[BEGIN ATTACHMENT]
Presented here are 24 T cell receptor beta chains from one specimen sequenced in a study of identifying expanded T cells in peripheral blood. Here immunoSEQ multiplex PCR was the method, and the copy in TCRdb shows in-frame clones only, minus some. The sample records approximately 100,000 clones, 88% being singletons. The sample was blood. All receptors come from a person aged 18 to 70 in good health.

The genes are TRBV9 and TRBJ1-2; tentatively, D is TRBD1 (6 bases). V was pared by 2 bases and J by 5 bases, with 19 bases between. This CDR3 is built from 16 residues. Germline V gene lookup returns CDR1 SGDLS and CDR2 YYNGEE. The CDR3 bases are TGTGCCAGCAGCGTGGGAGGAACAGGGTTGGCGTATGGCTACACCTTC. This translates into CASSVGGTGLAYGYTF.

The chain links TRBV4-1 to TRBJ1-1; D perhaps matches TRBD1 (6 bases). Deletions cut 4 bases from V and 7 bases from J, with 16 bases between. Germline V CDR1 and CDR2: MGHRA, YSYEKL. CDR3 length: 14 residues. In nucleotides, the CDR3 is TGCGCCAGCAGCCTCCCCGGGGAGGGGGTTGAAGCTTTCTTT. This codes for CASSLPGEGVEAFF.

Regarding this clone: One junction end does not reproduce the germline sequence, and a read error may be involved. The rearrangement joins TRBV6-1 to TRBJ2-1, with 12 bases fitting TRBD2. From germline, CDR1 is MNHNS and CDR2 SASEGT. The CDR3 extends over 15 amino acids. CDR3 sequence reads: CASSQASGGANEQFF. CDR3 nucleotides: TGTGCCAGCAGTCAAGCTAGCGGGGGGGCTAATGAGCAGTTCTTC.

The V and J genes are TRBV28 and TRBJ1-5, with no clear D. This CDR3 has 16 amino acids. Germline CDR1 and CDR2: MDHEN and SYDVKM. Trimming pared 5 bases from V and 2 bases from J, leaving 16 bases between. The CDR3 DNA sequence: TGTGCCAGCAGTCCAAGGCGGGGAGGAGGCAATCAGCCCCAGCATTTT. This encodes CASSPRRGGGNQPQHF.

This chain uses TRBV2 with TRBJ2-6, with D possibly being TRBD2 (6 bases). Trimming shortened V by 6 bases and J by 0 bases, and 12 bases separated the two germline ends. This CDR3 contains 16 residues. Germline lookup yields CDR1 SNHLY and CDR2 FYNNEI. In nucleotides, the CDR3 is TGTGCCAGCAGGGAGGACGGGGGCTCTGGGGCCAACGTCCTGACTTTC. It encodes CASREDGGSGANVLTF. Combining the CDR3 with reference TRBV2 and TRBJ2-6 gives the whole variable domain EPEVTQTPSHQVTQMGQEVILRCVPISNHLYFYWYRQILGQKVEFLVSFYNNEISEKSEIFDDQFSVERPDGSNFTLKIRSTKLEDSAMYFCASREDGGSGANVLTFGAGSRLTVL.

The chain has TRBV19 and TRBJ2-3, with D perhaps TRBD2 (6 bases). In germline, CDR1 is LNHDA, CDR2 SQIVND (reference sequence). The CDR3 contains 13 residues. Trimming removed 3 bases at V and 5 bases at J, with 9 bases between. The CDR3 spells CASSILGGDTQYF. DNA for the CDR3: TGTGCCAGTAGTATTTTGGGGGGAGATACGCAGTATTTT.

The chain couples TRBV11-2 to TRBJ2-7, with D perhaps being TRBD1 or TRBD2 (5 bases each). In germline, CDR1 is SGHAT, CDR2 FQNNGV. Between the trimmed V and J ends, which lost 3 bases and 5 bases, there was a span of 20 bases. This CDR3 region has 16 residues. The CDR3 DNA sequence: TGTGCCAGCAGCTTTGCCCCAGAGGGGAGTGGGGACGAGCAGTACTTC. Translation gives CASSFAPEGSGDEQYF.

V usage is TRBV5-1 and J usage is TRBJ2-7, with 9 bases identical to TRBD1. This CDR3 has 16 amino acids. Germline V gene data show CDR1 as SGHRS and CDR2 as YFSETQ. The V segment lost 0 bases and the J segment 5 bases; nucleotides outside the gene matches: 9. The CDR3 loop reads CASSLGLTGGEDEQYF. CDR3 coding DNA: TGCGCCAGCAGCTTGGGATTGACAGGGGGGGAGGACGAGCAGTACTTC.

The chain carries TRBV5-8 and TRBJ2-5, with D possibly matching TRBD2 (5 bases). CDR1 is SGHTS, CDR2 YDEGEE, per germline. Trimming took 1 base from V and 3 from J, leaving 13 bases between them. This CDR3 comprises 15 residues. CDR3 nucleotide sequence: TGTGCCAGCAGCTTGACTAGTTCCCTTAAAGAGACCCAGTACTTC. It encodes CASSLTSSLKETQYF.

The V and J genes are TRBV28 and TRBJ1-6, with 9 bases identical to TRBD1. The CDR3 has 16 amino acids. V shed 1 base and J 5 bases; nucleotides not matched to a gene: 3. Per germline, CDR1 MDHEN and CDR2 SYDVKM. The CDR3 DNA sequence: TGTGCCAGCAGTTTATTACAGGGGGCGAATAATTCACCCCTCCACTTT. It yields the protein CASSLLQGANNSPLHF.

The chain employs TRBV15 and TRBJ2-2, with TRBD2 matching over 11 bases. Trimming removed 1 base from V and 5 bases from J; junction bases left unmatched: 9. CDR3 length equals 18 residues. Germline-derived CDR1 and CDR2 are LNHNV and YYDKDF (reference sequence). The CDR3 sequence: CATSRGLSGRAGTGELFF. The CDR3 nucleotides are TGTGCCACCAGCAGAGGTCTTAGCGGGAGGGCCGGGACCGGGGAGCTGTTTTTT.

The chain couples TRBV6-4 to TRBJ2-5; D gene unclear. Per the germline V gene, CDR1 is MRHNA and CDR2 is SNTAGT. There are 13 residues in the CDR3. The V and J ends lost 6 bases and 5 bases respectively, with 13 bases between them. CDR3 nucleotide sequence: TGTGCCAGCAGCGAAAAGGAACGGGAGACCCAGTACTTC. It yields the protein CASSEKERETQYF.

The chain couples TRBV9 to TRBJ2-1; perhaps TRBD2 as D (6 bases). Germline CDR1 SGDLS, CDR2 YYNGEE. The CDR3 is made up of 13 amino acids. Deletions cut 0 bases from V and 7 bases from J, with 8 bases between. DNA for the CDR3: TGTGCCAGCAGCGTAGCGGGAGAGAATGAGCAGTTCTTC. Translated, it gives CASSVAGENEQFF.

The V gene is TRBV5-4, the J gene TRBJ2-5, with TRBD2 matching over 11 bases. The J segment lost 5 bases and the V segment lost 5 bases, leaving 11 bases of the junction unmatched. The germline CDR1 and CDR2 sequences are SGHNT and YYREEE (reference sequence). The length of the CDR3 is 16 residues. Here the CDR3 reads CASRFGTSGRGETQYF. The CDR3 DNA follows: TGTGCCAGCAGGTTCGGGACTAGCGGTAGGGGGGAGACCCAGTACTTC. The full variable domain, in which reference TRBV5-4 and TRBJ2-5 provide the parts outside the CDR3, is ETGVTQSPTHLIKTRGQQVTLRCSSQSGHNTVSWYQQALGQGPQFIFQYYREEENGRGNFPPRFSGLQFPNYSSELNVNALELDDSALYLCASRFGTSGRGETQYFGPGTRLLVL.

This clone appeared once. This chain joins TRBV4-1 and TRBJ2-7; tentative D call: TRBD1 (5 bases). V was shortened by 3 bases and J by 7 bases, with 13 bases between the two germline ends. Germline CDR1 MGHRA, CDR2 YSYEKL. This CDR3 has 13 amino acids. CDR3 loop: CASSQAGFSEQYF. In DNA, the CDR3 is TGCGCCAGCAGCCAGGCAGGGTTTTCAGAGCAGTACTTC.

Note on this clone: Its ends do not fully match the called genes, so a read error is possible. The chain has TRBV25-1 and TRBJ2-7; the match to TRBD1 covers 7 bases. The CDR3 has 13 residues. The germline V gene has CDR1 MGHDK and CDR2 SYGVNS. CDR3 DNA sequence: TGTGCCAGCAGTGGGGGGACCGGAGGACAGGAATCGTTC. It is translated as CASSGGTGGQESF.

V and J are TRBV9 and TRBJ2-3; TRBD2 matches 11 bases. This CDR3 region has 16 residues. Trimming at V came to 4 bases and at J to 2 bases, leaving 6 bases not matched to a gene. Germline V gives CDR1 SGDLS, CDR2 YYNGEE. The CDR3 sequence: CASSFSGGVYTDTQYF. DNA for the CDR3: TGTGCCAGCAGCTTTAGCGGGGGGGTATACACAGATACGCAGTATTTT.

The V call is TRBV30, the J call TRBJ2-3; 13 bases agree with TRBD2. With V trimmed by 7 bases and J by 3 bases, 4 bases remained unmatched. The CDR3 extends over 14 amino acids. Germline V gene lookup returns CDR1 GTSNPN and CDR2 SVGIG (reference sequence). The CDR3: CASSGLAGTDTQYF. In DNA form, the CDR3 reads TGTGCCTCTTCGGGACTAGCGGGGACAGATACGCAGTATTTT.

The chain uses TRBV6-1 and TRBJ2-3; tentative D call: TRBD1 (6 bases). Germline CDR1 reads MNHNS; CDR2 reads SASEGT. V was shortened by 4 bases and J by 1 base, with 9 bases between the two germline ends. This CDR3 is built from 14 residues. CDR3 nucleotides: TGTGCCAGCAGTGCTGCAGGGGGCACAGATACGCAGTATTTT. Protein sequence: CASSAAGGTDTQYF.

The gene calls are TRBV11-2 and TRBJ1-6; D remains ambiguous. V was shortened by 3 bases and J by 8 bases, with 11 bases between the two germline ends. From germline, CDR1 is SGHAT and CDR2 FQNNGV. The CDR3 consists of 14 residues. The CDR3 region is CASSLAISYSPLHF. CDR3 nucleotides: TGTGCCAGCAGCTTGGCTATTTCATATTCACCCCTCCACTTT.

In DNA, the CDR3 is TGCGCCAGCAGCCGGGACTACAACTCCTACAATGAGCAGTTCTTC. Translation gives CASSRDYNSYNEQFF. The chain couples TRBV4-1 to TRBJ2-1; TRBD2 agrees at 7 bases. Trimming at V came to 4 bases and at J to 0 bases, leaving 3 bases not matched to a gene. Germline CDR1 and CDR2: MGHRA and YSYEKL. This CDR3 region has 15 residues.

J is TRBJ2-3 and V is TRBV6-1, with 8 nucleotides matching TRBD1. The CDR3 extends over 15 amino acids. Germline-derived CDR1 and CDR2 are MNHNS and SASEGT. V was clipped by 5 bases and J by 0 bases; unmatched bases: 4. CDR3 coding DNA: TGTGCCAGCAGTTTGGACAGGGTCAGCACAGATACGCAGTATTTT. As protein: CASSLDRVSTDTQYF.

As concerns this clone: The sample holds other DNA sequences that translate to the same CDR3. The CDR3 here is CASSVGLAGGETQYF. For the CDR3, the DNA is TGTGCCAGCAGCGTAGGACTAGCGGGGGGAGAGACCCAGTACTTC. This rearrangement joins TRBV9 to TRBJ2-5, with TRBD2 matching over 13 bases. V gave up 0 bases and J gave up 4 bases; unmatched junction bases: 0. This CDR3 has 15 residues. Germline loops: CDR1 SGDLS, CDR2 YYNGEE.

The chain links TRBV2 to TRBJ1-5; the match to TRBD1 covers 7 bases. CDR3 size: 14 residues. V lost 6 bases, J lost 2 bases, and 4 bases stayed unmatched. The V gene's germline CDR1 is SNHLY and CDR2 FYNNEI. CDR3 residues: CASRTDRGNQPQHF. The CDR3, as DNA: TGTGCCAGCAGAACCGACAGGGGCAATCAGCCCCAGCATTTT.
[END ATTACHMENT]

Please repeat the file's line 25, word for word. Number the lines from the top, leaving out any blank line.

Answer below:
The chain links TRBV2 to TRBJ1-5; the match to TRBD1 covers 7 bases. CDR3 size: 14 residues. V lost 6 bases, J lost 2 bases, and 4 bases stayed unmatched. The V gene's germline CDR1 is SNHLY and CDR2 FYNNEI. CDR3 residues: CASRTDRGNQPQHF. The CDR3, as DNA: TGTGCCAGCAGAACCGACAGGGGCAATCAGCCCCAGCATTTT.